The 8 Best Things to Donate to Your Local Cat Shelter

| Published on August 11, 2015

Shelters around the country rescue thousands of cats every day from dangerous and often life-threatening situations. Many shelters are run entirely by volunteers and depend on their communities for labor, money, and supplies to continue their work.

Since each shelter will inherently have its own unique set of needs and requirements, it’s best to touch base with them before gathering supplies to donate. Your shelter, for instance, may have a dependable source of cat food but may be desperate for litter. Having that information can help you determine the best way to help.

Here are eight ideas to get you started.

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Image Source: Rikki’s Refuge via Flickr.com

1. Money
Even though shelters are generally run by non-paid volunteers, they need money to function and properly care for the cats they take in. Monetary donations will be used for generally shelter upkeep (electric or phone bills, plumbing or electrical issues, rent, insurance, etc.), direct cat care (veterinarian appointments, surgeries, medications, etc.), and other needs as they arise.

If you’d like to donate money to your local shelter but don’t have the funds to do it out of your own pocket, consider organizing a fundraiser or getting involved with a fundraiser your shelter is already planning.

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Image Source: Pete via Flickr.com

2. Your time
Your time can be donated to your local shelter in a number of ways. The most obvious way to volunteer your time is to work in the shelter itself. Shelters often count on volunteers to clean, feed cats, scoop litter boxes, groom, and transport cats to and from veterinarian appointments and adoption events.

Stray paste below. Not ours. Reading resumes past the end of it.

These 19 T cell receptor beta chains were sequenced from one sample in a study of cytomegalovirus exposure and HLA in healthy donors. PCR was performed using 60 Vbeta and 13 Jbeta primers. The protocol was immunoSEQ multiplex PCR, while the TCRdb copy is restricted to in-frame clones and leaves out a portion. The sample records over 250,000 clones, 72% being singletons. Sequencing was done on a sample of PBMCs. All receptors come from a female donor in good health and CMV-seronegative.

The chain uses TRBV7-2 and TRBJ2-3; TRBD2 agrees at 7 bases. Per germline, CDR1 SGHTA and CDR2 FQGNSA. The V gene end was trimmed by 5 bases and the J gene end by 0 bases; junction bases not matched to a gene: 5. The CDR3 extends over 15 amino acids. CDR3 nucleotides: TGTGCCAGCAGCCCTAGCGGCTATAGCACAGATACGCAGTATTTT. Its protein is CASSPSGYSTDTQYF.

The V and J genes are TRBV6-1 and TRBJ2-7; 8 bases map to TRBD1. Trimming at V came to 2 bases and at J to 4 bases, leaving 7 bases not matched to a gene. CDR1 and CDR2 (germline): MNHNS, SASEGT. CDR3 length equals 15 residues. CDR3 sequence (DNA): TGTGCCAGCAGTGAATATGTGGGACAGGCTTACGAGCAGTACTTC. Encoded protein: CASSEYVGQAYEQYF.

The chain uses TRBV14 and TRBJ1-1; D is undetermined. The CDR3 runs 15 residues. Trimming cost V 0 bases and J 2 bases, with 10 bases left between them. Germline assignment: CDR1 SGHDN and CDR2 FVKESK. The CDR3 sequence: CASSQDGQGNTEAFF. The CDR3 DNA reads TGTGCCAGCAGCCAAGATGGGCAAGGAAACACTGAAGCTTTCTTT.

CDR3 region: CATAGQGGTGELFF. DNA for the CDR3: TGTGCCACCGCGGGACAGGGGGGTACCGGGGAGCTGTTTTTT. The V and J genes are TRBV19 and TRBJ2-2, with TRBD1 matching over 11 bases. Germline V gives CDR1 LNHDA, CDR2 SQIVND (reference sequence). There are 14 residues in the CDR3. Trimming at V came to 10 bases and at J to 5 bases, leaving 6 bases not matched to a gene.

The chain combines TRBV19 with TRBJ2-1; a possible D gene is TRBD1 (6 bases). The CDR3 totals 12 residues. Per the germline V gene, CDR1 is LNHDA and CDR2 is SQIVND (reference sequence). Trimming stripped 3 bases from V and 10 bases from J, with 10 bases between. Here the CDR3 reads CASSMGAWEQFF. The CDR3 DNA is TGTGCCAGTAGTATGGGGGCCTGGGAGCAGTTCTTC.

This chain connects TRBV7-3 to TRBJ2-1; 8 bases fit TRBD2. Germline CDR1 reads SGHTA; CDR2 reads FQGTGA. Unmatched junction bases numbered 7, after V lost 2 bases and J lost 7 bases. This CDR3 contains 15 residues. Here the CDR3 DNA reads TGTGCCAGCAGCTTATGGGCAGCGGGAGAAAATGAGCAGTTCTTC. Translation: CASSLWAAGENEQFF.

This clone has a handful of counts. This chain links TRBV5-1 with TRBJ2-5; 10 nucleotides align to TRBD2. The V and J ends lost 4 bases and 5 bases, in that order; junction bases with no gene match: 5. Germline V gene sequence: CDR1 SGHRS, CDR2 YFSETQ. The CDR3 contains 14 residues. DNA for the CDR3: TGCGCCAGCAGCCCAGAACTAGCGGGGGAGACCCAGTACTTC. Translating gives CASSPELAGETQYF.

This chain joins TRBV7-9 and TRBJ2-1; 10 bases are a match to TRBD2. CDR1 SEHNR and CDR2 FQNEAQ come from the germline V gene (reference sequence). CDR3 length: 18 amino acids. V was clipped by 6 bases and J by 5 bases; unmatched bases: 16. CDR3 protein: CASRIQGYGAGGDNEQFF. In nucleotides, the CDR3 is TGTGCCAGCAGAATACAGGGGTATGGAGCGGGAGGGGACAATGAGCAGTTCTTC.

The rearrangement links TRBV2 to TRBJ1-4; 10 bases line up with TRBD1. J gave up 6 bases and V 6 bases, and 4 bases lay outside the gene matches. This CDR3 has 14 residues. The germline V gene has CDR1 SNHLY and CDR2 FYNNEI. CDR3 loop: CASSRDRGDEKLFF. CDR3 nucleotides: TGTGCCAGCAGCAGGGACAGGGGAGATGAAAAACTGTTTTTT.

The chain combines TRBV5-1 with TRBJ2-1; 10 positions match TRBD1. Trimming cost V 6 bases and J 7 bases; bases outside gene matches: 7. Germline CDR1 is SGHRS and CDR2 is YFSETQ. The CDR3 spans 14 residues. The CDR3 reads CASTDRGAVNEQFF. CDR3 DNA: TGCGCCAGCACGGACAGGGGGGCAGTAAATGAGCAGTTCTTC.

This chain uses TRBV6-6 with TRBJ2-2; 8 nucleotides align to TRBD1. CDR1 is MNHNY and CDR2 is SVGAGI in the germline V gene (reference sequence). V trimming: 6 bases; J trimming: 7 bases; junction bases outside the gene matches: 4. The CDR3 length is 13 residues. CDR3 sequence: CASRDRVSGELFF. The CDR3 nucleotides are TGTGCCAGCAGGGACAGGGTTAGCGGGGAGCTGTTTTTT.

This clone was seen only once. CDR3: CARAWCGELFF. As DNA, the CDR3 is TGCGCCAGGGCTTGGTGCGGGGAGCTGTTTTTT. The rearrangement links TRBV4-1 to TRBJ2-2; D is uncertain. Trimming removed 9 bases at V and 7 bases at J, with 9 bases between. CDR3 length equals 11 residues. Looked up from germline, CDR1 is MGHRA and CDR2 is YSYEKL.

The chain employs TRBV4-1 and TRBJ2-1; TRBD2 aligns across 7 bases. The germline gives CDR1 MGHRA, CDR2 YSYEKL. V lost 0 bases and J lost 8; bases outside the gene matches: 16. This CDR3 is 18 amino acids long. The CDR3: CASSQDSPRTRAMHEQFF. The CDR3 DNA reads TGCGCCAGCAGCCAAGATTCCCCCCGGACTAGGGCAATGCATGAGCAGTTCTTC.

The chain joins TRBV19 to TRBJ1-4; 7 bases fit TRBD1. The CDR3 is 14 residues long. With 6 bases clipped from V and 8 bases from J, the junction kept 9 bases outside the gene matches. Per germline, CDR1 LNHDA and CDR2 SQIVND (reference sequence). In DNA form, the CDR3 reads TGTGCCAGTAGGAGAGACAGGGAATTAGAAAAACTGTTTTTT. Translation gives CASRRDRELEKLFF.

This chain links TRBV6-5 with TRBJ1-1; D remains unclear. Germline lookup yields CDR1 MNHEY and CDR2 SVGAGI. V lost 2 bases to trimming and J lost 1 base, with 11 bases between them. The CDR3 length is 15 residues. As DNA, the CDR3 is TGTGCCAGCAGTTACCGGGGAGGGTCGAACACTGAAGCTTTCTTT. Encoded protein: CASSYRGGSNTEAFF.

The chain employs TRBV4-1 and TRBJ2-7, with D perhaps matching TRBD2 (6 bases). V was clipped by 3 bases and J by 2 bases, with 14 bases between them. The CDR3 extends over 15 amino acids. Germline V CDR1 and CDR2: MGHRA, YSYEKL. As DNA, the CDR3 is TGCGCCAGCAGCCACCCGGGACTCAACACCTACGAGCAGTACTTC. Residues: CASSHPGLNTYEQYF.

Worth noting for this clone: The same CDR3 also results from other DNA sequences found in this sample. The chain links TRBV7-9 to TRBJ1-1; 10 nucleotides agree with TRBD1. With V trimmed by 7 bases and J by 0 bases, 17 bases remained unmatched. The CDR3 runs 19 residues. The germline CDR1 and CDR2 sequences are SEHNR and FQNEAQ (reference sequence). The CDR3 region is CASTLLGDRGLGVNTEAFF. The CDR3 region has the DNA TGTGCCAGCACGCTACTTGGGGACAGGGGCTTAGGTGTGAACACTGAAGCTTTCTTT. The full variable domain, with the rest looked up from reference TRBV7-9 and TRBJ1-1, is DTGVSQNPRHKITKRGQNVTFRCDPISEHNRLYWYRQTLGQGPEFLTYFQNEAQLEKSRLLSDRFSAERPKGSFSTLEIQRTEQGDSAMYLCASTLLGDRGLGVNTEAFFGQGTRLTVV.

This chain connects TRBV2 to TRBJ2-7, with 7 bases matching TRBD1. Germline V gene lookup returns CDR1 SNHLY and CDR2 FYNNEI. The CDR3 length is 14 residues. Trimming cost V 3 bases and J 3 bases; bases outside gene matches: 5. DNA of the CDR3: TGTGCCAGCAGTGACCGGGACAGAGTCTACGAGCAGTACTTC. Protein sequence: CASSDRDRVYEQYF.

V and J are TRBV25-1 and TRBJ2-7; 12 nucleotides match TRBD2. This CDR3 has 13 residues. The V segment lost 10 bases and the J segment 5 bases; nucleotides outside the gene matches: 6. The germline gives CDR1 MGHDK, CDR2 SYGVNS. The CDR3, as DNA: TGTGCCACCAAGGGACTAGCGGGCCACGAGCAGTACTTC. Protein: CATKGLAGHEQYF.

Or maybe you have other skills that would benefit a shelter. Are you a writer capable of crafting press releases, blog posts, or grant proposals? Are you a graphic designer who can help whip up a stunning new website? Are you a carpenter? A plumber? An electrician? A painter? Most shelters would be thrilled to have access to your volunteered professional skills.

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Image Source: Simon Law via Flickr.com

3. Food (wet and dry)
Individual cats eat a lot. Multiply that by all of the cats that live at an average shelter and you can imagine the amount of cat food your shelter needs. Contact your shelter beforehand to see whether they have a preference for wet or dry food.

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Image Source: Tracie Hall via Flickr.com

4. Litter
Like food, shelters go through a massive amount of litter every day. Shelters will generally take whatever they can get, but if you’re going to buy litter specifically for donating it may be wise to check with your shelter beforehand to see if there is a preference for clumping, non-clumping, clay, or natural litter.

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Image Source: Karen Blaha via Flickr.com

5. Treats
Treats may seem like a luxury, but they can provide a necessary comfort in an environment where cats tend to feel a lot of stress and anxiety.

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Image Source: Paul L Dineen via Flickr.com

6. Toys
Toys can play a critical role in helping shelter cats stay active, healthy, and happy. Anything from a ball with bells to a laser pointer will be put to good use.

Note that because of the quick spreading nature of diseases, fungi, and bacteria in highly populated areas, many shelters won’t accept used toys.

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Image Source: Trish Hamme via Flickr.com

7. Bedding and vertical space
Having ample bedding and vertical space (cat trees, perches, etc.) can go a long way in helping ease the tension inherent in an environment full of territorial cats.

Because of quick spreading diseases, carpeted cat trees and perches should be new when donated. All bedding should also be easily washable.

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Image Source: Brendon Connelly via Flickr.com

8. Miscellaneous supplies
Each shelter will have its own list of miscellaneous needs, but many shelters have an ongoing need for items such as new litter boxes, litter scoops, grooming brushes, brooms, mops, paper towels, and trash bags. Contact your local shelter for a list of their specific needs.


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